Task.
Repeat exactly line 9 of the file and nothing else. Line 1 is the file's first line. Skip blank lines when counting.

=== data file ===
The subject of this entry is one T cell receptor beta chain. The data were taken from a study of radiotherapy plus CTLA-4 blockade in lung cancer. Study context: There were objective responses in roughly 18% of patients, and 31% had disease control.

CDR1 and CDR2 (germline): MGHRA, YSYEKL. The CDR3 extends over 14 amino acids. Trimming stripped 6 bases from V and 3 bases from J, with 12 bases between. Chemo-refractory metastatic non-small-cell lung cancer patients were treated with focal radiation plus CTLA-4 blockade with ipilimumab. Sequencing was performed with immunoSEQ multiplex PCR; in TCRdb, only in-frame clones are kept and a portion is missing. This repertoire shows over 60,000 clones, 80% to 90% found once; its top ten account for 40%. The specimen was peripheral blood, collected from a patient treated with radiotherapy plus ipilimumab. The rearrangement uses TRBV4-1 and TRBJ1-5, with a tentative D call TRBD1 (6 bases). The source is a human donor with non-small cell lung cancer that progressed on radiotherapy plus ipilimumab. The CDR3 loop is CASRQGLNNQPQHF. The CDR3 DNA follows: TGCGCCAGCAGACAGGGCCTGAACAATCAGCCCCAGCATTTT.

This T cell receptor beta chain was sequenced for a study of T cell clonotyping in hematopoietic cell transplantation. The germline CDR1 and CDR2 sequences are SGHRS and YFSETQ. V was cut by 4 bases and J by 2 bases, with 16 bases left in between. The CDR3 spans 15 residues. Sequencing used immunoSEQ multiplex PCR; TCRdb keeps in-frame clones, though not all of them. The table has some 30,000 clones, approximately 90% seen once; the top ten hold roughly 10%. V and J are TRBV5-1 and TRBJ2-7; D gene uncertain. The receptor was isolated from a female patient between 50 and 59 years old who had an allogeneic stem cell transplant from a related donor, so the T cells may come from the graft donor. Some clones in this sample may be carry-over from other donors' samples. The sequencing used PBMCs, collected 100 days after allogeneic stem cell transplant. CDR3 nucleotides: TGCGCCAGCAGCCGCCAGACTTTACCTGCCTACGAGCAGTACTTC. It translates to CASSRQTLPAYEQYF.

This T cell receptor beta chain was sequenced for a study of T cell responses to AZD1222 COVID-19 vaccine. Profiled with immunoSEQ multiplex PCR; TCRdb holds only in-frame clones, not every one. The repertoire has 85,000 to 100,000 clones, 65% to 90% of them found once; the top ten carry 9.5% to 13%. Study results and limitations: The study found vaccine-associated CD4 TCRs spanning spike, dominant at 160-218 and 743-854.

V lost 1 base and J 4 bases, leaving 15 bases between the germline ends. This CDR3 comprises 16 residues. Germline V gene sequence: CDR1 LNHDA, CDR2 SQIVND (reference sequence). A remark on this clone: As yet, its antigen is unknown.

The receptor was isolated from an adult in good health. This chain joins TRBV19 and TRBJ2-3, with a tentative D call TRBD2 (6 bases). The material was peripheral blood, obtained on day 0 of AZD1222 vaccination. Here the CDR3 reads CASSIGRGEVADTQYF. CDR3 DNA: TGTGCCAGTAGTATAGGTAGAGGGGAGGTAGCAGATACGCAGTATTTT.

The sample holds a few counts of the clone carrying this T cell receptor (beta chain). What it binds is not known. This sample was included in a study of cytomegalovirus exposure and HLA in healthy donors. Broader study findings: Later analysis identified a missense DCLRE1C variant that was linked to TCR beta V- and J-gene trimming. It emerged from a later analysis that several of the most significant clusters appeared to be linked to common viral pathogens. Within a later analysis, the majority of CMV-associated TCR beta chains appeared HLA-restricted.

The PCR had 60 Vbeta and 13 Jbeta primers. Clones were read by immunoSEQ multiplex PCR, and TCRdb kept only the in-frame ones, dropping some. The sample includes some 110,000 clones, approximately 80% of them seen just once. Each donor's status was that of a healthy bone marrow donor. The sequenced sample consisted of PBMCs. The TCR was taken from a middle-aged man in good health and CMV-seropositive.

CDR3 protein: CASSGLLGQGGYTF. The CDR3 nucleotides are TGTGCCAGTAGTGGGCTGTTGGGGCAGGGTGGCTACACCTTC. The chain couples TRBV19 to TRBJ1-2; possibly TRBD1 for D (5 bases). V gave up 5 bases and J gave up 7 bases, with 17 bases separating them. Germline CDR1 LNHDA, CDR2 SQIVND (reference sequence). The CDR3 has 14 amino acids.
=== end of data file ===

CDR3 protein: CASSGLLGQGGYTF. The CDR3 nucleotides are TGTGCCAGTAGTGGGCTGTTGGGGCAGGGTGGCTACACCTTC. The chain couples TRBV19 to TRBJ1-2; possibly TRBD1 for D (5 bases). V gave up 5 bases and J gave up 7 bases, with 17 bases separating them. Germline CDR1 LNHDA, CDR2 SQIVND (reference sequence). The CDR3 has 14 amino acids.